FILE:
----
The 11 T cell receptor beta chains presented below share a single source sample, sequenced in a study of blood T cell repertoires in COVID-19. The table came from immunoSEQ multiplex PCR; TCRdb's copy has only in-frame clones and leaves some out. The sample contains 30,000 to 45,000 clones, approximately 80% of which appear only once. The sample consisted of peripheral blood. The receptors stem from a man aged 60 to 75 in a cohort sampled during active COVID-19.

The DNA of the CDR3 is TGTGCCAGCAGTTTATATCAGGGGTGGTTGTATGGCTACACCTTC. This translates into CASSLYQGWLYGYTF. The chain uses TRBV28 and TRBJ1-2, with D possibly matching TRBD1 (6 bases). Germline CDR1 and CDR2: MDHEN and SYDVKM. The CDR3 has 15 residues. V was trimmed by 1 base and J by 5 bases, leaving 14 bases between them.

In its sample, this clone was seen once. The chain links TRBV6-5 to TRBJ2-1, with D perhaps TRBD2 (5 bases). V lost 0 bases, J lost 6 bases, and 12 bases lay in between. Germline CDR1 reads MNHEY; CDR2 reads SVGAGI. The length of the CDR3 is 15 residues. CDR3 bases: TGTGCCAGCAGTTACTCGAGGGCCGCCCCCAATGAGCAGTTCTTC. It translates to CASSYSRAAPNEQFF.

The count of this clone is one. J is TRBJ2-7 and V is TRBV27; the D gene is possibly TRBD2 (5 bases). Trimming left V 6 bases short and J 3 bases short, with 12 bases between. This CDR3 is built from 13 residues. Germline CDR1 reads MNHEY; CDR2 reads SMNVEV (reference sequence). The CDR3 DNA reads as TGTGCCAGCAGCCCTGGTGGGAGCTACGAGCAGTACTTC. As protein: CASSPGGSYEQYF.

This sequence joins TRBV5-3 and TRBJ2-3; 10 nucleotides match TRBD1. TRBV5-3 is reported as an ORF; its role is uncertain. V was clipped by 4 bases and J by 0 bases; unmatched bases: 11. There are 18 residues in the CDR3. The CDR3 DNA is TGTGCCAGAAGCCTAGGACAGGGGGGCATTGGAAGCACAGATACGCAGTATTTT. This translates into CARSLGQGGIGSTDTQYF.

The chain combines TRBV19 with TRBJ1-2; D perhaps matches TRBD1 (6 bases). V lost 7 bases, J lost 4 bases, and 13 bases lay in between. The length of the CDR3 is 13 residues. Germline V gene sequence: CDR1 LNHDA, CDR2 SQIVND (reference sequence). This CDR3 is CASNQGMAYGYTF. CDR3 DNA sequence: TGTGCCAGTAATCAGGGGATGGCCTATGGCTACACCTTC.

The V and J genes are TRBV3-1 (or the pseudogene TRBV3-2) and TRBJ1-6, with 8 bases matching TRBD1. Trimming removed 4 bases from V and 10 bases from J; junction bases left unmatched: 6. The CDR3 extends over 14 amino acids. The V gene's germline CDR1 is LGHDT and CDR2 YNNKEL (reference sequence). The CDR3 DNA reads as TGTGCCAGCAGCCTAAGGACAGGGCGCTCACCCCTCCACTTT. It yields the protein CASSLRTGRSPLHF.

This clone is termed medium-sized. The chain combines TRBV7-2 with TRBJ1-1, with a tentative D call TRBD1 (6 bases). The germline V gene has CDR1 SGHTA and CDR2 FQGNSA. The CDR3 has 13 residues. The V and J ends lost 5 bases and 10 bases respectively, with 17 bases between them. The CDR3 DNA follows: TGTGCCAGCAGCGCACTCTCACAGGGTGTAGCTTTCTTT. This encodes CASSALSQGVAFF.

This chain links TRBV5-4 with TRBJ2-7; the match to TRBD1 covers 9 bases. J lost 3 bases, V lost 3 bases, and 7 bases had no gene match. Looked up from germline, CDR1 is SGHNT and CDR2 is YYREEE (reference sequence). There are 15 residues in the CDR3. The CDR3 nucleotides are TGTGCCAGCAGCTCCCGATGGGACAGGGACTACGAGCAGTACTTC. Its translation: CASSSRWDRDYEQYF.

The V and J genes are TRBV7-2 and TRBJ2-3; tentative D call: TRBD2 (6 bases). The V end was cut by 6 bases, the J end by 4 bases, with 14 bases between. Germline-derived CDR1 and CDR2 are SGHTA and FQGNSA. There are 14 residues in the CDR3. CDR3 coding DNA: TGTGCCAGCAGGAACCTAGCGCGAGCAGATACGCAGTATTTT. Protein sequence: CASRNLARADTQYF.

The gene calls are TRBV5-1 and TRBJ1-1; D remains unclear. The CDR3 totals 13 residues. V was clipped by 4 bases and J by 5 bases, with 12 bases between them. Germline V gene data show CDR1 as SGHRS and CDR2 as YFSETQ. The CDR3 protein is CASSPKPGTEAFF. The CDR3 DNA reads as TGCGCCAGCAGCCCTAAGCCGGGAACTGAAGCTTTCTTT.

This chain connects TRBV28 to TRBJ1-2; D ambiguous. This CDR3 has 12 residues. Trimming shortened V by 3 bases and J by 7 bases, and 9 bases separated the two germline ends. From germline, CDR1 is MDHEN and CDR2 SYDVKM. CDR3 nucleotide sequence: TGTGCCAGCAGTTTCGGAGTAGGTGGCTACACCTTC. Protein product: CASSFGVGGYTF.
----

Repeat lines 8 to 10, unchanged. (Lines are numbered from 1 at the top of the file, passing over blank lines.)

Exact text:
This clone is termed medium-sized. The chain combines TRBV7-2 with TRBJ1-1, with a tentative D call TRBD1 (6 bases). The germline V gene has CDR1 SGHTA and CDR2 FQGNSA. The CDR3 has 13 residues. The V and J ends lost 5 bases and 10 bases respectively, with 17 bases between them. The CDR3 DNA follows: TGTGCCAGCAGCGCACTCTCACAGGGTGTAGCTTTCTTT. This encodes CASSALSQGVAFF.

This chain links TRBV5-4 with TRBJ2-7; the match to TRBD1 covers 9 bases. J lost 3 bases, V lost 3 bases, and 7 bases had no gene match. Looked up from germline, CDR1 is SGHNT and CDR2 is YYREEE (reference sequence). There are 15 residues in the CDR3. The CDR3 nucleotides are TGTGCCAGCAGCTCCCGATGGGACAGGGACTACGAGCAGTACTTC. Its translation: CASSSRWDRDYEQYF.

The V and J genes are TRBV7-2 and TRBJ2-3; tentative D call: TRBD2 (6 bases). The V end was cut by 6 bases, the J end by 4 bases, with 14 bases between. Germline-derived CDR1 and CDR2 are SGHTA and FQGNSA. There are 14 residues in the CDR3. CDR3 coding DNA: TGTGCCAGCAGGAACCTAGCGCGAGCAGATACGCAGTATTTT. Protein sequence: CASRNLARADTQYF.